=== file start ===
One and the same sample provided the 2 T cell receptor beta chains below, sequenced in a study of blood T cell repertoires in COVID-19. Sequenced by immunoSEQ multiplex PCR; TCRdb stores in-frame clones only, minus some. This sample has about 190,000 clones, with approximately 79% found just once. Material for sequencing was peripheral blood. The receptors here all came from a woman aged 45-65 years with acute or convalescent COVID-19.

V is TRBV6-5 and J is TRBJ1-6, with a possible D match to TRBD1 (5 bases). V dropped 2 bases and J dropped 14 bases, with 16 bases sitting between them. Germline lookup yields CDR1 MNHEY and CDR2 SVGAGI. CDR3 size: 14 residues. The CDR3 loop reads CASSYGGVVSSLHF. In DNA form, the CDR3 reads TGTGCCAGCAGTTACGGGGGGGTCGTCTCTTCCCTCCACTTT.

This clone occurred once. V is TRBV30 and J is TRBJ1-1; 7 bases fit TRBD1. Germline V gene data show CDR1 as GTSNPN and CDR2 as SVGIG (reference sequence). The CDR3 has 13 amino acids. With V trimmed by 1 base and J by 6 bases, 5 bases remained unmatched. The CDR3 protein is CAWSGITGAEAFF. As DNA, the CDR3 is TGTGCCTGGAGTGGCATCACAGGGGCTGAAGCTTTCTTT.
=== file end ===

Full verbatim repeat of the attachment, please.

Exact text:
One and the same sample provided the 2 T cell receptor beta chains below, sequenced in a study of blood T cell repertoires in COVID-19. Sequenced by immunoSEQ multiplex PCR; TCRdb stores in-frame clones only, minus some. This sample has about 190,000 clones, with approximately 79% found just once. Material for sequencing was peripheral blood. The receptors here all came from a woman aged 45-65 years with acute or convalescent COVID-19.

V is TRBV6-5 and J is TRBJ1-6, with a possible D match to TRBD1 (5 bases). V dropped 2 bases and J dropped 14 bases, with 16 bases sitting between them. Germline lookup yields CDR1 MNHEY and CDR2 SVGAGI. CDR3 size: 14 residues. The CDR3 loop reads CASSYGGVVSSLHF. In DNA form, the CDR3 reads TGTGCCAGCAGTTACGGGGGGGTCGTCTCTTCCCTCCACTTT.

This clone occurred once. V is TRBV30 and J is TRBJ1-1; 7 bases fit TRBD1. Germline V gene data show CDR1 as GTSNPN and CDR2 as SVGIG (reference sequence). The CDR3 has 13 amino acids. With V trimmed by 1 base and J by 6 bases, 5 bases remained unmatched. The CDR3 protein is CAWSGITGAEAFF. As DNA, the CDR3 is TGTGCCTGGAGTGGCATCACAGGGGCTGAAGCTTTCTTT.